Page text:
The project could also help address the demand for parking on campus with a parking garage both for tenants and possibly public parking, as long as there is not fewer parking spaces than the current parking lot has already. 

Part of the proposal from developers should include “creative financing” for how to make the project pencil, which means there isn’t any specific information yet on how the redevelopment could be paid for. Brewer said it would likely include low-income housing tax credit funding, CBDG or HOME grant funds from the federal government or the city’s own general funds could also be used to subsidize rents. 

Years of talks about redevelopment

Talks of redeveloping this site are not new. 

BoiseDev reported at the end of 2018 on a proposal from developer Gardner Company for BSU to trade two parcels it owns in the Lusk District to help pay for the construction of a new baseball field for its now-defunct baseball program. The trade never came to fruition. 

The Idaho Press also reported in 2019 that former Mayor Dave Bieter’s administration had been planning for the redevelopment of the site since 2014 to bring the unit count on the site to nearly 400 units. At the time, the city was considering a range of configurations for the site including building on the open lawn space behind the Boulevard Motel, on top of the office spaces of the larger motel fronting Capitol Boulevard, or collaborating with Boise State University and the parking lot.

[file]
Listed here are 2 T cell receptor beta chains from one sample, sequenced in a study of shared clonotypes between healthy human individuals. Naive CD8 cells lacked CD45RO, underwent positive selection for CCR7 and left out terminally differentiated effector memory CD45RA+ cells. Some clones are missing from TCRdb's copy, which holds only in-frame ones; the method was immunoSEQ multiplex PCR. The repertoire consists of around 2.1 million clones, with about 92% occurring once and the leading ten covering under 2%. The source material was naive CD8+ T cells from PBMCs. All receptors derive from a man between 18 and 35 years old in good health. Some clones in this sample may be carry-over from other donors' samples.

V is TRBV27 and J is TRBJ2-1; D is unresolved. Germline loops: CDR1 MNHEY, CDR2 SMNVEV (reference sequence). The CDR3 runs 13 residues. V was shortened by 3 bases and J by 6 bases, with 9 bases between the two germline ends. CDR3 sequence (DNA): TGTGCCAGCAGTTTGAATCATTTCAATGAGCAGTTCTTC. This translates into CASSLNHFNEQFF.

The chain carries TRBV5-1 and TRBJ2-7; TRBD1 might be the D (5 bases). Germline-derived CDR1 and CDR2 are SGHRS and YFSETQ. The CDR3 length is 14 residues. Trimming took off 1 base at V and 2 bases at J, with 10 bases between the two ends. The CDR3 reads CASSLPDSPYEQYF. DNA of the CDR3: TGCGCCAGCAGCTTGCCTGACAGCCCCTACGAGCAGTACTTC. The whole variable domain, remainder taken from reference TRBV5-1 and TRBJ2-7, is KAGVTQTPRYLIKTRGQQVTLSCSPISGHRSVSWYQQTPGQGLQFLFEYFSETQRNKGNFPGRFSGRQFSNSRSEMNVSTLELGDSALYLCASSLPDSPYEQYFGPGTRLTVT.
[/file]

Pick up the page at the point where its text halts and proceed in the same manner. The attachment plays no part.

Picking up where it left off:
Boise acquired the two motels in the area in 1995 using affordable-housing funds from the U.S. Department of Housing and Urban Development. These units are roughly a third of all the affordable housing units the city rents out at rates lower than the standards set by the federal government, which also includes over two dozen single-family homes. As of late 2019, studios in the two motels rent for between $341 and $361 per month, and one-bedroom apartments range between $387 and $404.

Margaret Carmel - BoiseDev Sr. Reporter
Margaret Carmel - BoiseDev Sr. Reporter
Margaret Carmel is a BoiseDev reporter focused on the City of Boise, housing, homelessness and growth. Contact her at [email protected] or by phone at (757)705-8066.